Franchises have rewards but also pitfalls

August 05, 1994|By Andrew Leckey | Andrew Leckey,Tribune Media Services

Working extended hours under a binding long-term agreement. Paying to follow someone else's game plan. Shelling out fees on your success. Worrying about territorial encroachment.

Becoming owner of one of the 2,500 franchise businesses is often considered a romantic flight from the corporate world. Yet the adventure is also a tough business arrangement requiring a legal commitment of 10 or more years.

Average initial investment is $148,000, and you'd better be ready emotionally and organizationally. Do your homework on a prospective franchise, first by talking to owners about rewards and pitfalls. Weary franchisees are increasingly standing up for their rights against the chains.

"They say 85 percent of franchisees succeed, compared to 30 percent of independent businesses, but that doesn't point out the many just managing to stay in business, barely making a living," warned Mary Tomzak, author of the book "Tips and Traps When Buying a Franchise" (McGraw-Hill, New York: 1994, $14.95) and owner of two franchises herself.

A few years ago, I interviewed the young owner of a fried chicken franchise. He explained he often spent 20 hours a day at the store, ate most meals there and sometimes slept overnight on a cot in the back room. I asked what his goals were.

"Well, sometime I'd like to get married and share all this," he said.

TC I pondered the prospects of two cots in that back room.

"When buying a franchise, you're actually buying a job in a business in which you'll be working day in and day out," said Alison Reindl, vice president of client services for franchise consulting firm Francorp Inc. "If you don't like to exercise, flip burgers or do cleaning, stay out of those franchises."

Ambition, hard work and long hours have always been requirements. These days, however, familiar franchises such as fast-food restaurants are too expensive, triggering a trend toward businesses run from the home. Many new entrepreneurs come from "downsizing" corporations that gave them money to leave voluntarily or involuntarily.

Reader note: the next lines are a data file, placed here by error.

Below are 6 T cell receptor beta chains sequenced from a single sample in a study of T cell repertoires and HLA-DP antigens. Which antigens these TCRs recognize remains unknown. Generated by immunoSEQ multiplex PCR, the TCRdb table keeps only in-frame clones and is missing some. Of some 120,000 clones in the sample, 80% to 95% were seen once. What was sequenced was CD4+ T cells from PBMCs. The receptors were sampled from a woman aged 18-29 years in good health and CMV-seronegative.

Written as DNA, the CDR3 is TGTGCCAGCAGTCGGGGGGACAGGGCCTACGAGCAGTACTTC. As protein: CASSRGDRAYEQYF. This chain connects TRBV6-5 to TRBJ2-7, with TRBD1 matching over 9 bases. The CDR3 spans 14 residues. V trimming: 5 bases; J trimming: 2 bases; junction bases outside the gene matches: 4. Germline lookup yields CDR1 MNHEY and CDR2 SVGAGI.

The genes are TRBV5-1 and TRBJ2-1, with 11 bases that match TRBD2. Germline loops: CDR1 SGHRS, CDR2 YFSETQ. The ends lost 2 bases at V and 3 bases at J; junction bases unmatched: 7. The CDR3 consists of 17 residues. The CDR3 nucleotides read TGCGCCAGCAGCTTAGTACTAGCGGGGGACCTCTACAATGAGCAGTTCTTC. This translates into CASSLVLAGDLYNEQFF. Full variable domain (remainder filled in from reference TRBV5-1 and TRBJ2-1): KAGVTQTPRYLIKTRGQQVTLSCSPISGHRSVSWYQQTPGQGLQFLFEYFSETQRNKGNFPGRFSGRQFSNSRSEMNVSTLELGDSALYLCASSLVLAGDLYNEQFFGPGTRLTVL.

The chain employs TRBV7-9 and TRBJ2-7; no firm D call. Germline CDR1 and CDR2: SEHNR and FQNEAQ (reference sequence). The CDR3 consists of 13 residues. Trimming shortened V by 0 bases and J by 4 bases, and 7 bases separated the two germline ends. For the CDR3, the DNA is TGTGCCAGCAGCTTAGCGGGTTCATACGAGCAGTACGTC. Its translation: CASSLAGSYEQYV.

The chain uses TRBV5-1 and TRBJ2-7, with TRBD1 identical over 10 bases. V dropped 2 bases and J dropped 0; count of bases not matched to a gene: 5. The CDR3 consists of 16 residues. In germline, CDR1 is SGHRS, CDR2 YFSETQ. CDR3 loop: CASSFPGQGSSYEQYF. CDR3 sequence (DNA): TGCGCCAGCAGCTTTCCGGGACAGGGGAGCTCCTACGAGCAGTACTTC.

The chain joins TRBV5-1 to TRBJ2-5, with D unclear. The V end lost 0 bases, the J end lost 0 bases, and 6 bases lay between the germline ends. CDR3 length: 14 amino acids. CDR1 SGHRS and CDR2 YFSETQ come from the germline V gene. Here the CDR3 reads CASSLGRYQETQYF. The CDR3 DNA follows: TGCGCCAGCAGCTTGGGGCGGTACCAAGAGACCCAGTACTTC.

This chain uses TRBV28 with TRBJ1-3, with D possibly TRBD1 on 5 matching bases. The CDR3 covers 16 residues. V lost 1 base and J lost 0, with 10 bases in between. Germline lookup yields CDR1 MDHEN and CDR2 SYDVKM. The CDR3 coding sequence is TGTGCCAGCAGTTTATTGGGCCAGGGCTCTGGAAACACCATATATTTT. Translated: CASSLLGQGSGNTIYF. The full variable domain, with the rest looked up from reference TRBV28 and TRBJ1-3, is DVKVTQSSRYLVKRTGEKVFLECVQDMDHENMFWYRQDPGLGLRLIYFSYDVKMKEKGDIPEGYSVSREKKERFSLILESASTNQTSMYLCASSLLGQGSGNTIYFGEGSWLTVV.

Sample initial costs of less-expensive franchises include:

* Kinder-Dance International, Melbourne, Fla., whose 44-franchise company brings to schools a dance and motor development program for children ages 2 through 8. It typically requires a franchise fee of $8,000 and another $1,500 in start-up costs.

* Gymboree Corp., Burlingame, Calif., whose 365-franchise developmental play program for children through age 5 requires a cash investment of at least $14,000 per site, $10,500 for equipment and additional start-up expenses of about $8,000.

* Money Mailer Inc., Garden Grove, Calif., a 500-franchise direct mail advertising business that requires start-up investment of $15,000.

* Merry Maids, Omaha, Neb., a 700-franchise residential house cleaning service that requires a cash investment of $11,500, plus $7,500 to cover operational start-up including purchase of a computer.

Most franchises require an initial franchise or license fee, training cost, on-site start-up aid and promotional charges, periodic royalties or services fees and an advertising contribution. Location and exclusive territory are important considerations. The Federal Trade Commission requires a disclosure document, referred to as the Uniform Franchise Offering Circular, that answers pertinent questions about the business arrangement. It should be studied by you and your advisers.

Fourteen states have laws increasing government overview of franchises, but franchisees are lobbying for more federal regulation of concerns such as geographic rights to an area, transfers, sales and treatment of owners from minority groups.

"Lack of enforcement at the federal level is finally being addressed (through upcoming congressional hearings) because a lot of people have gotten hurt," explained Susan Kezios, president of the American Franchisee Association, which represents 6,407 franchisees.

The industry is stressing self-regulation. "It polices as best it can and has a code of ethics, with third-party mediation to handle disputes," said Andy Trincia, an executive with the Washington, D.C.-based International Franchise Association, which represents 800 franchisers.

The IFA's "Franchise Opportunities Guide" costs $15, plus $6 shipping, from IFA Publications, P.O. Box 1060, Evans City, Pa. 16033. For a complimentary copy of the Chicago-based American Franchisee Association's newsletter and list of services, phone 800-334-4232. For training programs for potential franchisees, contact Francorp of Olympia Fields, Ill., at 800-372-6267.

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